Tom Wolfe, the nattily dressed and prolific writer who penned The Right Stuff, one of the best adventure books of all time, died on Monday after being admitted to a New York City hospital with an infection. He was 88.
Wolfe began his writing career as a reporter, and helped pioneer the 1960s movement called New Journalism, a form that adopted novelistic techniques for news. It’s part of what made his books catnip for Hollywood producers; four of them, including The Last American Hero, The Right Stuff, The Bonfire of the Vanities, and Almost Heroes, were turned into major films.
He was as much a personality as any of his characters, and that—combined with his unique sense of style—made him as famous as his work. Wolfe was instantly recognizable in his trademark white suit, which he started wearing almost year round in 1962. In 2015, Wolfe told Vanity Fair he bought his first white suit when he was working as a young reporter for The New York Herald Tribune, but realized that it was too heavy to wear in hot months. Wolfe was so cash-strapped at the time that he kept the suit and wore it during the winter, causing no shortage of double takes in an era when people really didn’t wear white after Labor Day. It stuck, becoming as much of a signature as the phrases he coined or his ability to mine the deeper meanings he found in the minutiae of modern life.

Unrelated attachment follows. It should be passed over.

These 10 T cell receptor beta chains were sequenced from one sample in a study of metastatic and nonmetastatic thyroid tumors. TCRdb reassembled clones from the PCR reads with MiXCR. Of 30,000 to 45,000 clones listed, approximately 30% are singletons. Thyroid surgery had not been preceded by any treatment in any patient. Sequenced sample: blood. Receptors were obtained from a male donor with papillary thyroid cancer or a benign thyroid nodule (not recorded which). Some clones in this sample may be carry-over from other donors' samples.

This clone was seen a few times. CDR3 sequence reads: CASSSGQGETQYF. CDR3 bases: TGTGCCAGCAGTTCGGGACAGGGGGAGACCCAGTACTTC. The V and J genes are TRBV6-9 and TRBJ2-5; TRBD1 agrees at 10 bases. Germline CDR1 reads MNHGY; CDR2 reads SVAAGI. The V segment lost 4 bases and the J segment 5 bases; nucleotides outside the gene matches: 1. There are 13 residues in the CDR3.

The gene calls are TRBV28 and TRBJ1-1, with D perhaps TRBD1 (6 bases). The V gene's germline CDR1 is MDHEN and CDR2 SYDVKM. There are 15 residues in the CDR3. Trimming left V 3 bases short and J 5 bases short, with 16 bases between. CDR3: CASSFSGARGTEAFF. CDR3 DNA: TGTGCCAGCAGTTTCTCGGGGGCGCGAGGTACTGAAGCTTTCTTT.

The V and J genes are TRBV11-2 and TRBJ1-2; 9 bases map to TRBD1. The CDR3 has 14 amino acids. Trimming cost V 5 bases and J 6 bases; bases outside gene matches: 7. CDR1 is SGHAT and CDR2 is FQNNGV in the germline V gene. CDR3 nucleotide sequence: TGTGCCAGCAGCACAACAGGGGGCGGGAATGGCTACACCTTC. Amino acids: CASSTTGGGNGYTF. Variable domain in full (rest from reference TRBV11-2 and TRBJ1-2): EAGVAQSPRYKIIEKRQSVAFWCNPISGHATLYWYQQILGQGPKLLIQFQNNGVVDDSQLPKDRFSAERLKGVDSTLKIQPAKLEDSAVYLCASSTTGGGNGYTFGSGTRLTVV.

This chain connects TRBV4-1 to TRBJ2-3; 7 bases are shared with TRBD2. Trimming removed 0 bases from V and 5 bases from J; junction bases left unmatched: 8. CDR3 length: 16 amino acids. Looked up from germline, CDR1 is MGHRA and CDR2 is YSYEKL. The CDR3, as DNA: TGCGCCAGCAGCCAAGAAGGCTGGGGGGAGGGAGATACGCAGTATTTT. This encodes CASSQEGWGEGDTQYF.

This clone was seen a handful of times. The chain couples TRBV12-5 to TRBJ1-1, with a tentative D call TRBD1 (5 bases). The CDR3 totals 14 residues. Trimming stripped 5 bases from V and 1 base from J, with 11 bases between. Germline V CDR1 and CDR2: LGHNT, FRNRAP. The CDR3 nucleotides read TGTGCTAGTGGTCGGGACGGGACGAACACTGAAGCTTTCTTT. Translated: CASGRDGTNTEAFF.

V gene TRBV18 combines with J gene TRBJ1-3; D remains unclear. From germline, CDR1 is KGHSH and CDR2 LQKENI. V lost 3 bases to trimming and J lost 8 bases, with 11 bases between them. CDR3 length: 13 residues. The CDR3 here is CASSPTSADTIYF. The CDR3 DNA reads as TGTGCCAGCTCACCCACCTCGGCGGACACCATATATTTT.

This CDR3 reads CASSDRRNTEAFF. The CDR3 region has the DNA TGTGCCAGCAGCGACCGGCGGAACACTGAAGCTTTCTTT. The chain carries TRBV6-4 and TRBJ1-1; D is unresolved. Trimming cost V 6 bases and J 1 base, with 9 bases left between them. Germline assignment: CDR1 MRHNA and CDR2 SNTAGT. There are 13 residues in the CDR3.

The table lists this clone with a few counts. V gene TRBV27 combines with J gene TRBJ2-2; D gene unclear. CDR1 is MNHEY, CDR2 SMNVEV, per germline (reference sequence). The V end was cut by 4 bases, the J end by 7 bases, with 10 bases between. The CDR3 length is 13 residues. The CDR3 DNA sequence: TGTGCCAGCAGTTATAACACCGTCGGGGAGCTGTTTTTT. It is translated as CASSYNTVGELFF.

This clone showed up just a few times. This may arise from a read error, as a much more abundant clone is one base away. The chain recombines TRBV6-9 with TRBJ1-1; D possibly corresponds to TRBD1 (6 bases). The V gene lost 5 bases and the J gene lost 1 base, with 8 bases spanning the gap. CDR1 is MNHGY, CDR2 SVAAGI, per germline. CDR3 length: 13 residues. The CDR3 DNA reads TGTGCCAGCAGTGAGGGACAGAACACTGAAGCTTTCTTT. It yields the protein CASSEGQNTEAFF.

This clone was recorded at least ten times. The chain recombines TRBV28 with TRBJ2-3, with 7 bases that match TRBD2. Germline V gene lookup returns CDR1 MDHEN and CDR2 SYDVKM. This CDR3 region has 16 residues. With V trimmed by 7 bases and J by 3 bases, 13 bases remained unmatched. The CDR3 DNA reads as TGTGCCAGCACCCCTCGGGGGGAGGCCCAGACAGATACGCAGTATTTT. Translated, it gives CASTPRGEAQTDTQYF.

Wolfe wore other colors, too, but his everyday garb was a frequently bespoke white jacket with trousers, a blue shirt, and a tie. It called to mind another great writer who often wore all white: Mark Twain. But it wasn’t a pantomime of that predecessor. Wolfe was a true original, and perhaps his greatest lesson to us is to find the habits and qualities that set us apart from everyone else—and stick to them for as long as possible. Below, a look back at Wolfe’s iconic style.
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